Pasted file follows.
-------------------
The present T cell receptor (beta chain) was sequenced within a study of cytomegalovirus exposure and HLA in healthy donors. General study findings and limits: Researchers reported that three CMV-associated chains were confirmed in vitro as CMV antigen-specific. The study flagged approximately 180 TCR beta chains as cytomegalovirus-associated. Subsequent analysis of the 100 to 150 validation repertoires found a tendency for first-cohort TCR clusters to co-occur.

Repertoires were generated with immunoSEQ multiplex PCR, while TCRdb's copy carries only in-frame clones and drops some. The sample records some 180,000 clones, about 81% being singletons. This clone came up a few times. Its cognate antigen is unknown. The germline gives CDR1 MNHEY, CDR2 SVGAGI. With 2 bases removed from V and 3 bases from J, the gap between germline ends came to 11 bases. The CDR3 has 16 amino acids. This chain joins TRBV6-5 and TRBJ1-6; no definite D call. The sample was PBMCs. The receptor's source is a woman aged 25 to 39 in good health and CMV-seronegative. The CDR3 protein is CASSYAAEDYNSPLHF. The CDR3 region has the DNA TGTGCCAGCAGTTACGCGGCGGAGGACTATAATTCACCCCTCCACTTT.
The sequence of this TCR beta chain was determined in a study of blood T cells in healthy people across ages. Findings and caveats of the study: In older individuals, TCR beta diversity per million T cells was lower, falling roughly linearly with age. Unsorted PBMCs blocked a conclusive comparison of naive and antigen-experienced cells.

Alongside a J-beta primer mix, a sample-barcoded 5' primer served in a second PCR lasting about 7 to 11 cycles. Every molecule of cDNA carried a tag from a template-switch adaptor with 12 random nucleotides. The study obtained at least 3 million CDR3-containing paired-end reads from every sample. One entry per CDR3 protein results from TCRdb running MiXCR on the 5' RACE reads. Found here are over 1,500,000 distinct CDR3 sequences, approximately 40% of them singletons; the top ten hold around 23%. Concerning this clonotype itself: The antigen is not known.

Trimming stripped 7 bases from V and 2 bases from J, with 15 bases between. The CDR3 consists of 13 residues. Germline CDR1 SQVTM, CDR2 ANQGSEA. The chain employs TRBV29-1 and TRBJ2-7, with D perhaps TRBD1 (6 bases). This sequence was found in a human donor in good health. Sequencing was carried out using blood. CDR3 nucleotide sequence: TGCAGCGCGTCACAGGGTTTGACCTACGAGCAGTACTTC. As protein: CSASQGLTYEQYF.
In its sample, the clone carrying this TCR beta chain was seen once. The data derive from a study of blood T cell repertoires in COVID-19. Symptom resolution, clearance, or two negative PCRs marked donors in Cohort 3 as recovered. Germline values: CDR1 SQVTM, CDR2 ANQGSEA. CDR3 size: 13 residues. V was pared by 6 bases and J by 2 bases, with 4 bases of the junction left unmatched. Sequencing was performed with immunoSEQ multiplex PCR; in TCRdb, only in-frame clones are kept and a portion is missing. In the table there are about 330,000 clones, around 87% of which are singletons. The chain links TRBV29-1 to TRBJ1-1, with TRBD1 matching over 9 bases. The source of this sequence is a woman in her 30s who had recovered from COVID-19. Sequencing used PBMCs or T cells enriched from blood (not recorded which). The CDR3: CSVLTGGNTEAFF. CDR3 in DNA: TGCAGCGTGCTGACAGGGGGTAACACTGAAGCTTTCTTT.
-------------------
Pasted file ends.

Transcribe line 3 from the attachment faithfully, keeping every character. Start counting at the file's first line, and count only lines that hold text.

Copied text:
The sequence of this TCR beta chain was determined in a study of blood T cells in healthy people across ages. Findings and caveats of the study: In older individuals, TCR beta diversity per million T cells was lower, falling roughly linearly with age. Unsorted PBMCs blocked a conclusive comparison of naive and antigen-experienced cells.